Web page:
3. Blogging is about personality so don’t write about too restricted a topic. This gives you more subjects to go at while also making your blog a more attractive read

4. Ideas don’t always need to be long essays. Think about just posting lists, short ideas or reviews.

5. Use content you generate in other areas – for example use the Twitter feed widgets, press releases etc.

It’s then about growing the readership. Use your other Social Media platforms to signpost to the site but respect your followers by not bombarding them. You also need to think about each blog post and how you can attract people to it. The topic itself is part of it but also use the tags to make it easily searchable. If you’ve had a great idea, and you really think people will enjoy reading it, don’t be shy…advertise. Think about what other bloggers you would want to reblog your content. Read their pages and comment on their content honestly and constructively. When people comment, apart from spam (of which there is a lot), always approve the comments regardless of their support or otherwise and engage in a conversation with them. Make them know you value their contribution. You can also stimulate interaction by running polls or expressly asking for opinion in your content.

Blogging is not for everyone. If you don’t enjoy it and get it, don’t do it. It’s not compulsory but can be enormously rewarding.

Written by greencontact

July 11, 2012 at 9:45 am

A lesson in Blogging…. from an unexpected source

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The social lines between business and personal are blurred – when you share you share. In my view you shouldn’t control followers, readers and friends other than to control the activities of abusers and spammers. As such, I use my personal social activity as a learning point for my business activity and vice versa. I can test things in one environment and compare with what happens in the other.

Blogging was a new thing for me and I waded in wholeheartedly as ever. The research indicates that Blogging is the social activity that can have the most direct influence and is therefore potentially the most powerful in a business environment. In my mind, it is also the hardest to execute. With this view my efforts were almost exclusively focussed on content as I started my first personal blog. It began almost like a journal – extended ideas and opinions and trying to follow the same format as I use for Twitter (1:1:1).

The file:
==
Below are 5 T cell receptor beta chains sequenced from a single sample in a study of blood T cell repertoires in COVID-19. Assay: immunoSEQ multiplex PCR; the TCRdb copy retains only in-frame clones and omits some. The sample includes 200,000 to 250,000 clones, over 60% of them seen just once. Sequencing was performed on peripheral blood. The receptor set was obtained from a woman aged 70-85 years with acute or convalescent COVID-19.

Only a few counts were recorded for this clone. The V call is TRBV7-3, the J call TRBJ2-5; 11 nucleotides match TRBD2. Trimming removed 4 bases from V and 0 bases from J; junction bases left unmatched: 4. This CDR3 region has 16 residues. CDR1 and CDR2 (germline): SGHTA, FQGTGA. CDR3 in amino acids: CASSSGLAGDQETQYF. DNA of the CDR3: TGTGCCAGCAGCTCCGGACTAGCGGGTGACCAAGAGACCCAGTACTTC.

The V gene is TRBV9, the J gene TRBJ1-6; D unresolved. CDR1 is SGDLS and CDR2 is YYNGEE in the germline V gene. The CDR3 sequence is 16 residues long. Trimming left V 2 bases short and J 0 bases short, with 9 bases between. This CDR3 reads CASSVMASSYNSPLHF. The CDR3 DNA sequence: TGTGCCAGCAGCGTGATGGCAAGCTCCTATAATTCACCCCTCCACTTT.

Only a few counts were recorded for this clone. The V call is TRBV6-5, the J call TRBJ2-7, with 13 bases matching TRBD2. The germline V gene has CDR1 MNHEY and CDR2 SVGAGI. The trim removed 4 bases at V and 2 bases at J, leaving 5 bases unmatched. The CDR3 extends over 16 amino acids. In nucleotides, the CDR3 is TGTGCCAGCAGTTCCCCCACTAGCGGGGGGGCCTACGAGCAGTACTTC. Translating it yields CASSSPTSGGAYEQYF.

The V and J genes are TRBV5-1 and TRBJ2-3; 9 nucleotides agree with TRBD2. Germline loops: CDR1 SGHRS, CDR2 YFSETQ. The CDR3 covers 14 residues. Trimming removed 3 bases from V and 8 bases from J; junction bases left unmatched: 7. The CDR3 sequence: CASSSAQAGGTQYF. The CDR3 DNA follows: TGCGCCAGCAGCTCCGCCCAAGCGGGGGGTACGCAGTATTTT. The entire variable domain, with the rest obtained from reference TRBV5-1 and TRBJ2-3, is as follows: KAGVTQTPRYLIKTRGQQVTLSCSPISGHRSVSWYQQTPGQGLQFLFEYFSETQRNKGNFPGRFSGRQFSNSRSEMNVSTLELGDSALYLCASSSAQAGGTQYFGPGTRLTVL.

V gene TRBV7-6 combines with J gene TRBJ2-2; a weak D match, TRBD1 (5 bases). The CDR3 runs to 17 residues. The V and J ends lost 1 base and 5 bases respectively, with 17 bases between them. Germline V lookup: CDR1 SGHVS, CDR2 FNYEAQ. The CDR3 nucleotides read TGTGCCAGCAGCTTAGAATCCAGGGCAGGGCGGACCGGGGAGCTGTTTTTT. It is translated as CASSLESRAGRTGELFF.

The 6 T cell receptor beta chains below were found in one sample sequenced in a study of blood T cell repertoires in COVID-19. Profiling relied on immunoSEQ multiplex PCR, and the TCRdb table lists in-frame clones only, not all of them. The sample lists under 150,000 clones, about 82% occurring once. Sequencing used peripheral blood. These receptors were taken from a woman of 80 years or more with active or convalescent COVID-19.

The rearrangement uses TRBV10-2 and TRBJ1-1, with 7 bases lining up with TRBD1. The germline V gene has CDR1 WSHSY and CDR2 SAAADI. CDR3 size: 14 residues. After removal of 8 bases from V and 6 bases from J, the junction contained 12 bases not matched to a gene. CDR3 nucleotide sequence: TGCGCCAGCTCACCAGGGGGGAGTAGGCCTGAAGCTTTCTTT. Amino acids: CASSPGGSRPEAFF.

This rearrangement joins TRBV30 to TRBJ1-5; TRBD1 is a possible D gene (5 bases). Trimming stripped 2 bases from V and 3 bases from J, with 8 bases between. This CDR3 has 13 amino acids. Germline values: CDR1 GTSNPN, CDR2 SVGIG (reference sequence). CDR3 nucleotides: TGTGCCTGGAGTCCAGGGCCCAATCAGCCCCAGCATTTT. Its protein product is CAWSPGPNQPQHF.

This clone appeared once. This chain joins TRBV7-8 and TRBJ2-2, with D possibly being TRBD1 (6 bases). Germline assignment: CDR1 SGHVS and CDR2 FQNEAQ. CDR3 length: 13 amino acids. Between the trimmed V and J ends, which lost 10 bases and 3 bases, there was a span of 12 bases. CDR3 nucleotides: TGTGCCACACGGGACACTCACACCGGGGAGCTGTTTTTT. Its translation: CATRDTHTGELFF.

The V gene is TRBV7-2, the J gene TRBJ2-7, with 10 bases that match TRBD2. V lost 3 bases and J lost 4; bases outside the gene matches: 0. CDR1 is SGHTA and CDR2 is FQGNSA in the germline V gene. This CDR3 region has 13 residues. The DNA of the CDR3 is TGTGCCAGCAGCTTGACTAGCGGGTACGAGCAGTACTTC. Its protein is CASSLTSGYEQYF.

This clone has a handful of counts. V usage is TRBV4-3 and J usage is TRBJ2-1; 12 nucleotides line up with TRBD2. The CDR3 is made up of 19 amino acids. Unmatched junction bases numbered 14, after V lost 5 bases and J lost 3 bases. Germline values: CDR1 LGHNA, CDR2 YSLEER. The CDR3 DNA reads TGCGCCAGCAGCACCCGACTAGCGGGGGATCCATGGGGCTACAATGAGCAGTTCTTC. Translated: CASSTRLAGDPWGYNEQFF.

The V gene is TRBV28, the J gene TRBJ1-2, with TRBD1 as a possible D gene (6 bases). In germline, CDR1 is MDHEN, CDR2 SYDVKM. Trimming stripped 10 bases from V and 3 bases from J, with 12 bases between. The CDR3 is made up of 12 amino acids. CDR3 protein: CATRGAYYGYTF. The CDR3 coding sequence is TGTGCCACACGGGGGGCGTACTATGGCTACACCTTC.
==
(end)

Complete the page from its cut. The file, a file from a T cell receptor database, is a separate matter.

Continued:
blogging

[Picture source: Barry D via The Book Of Worlds]

What I found was that it doesn’t work in the same way – there isn’t immediately a community to write for or respond to in quite the same way. It takes much more to attract people. The writing is much more demanding because to me, there is a greater need to be interesting. It’s harder to maintain an overall theme and structure – and harder to visualise the goal. For my personal blog, this is fine – I don’t mind if no-one follows me and its both cathartic and fun for me to write. In the business world a blog has a greater significance and can be either brand-building or brand-eroding.

It took my avidly social daughter (who follows my social activity with an amused eye) to read my personal blog and to give me the killer consumer feedback. “Dad, you need to lighten up” she said – “change the format a little and do some shorter, less opinionated pieces. You are also using the hashtags wrongly. If you want to attract an audience you need to use the right ones”. This from a girl whose blogging on fan fiction topics is very popular. “And you’re using the wrong platform – Tumblr is for images and microblogs”. I looked into it and found a useful summary of the platforms: http://www.lifed.com/7-best-blogging-platforms. It figures that not only do you want a platform where the functionality enables what you are trying to achieve but also you want a platform where your potential followers and customers are likely to be (there’s no point banging away at MySpace if everyone is on Facebook).

I’m lucky to have the insight and I’m humble enough to listen, I’ve changed the format of my blog and I’m finding it easier to write and more fun as a result. I’ve transferred everything across to WordPress (some good conversion tools by the way) and I’ve tidied up my tags (the tag clouds are quite a good visual sense check).

Written by greencontact

April 10, 2012 at 4:27 pm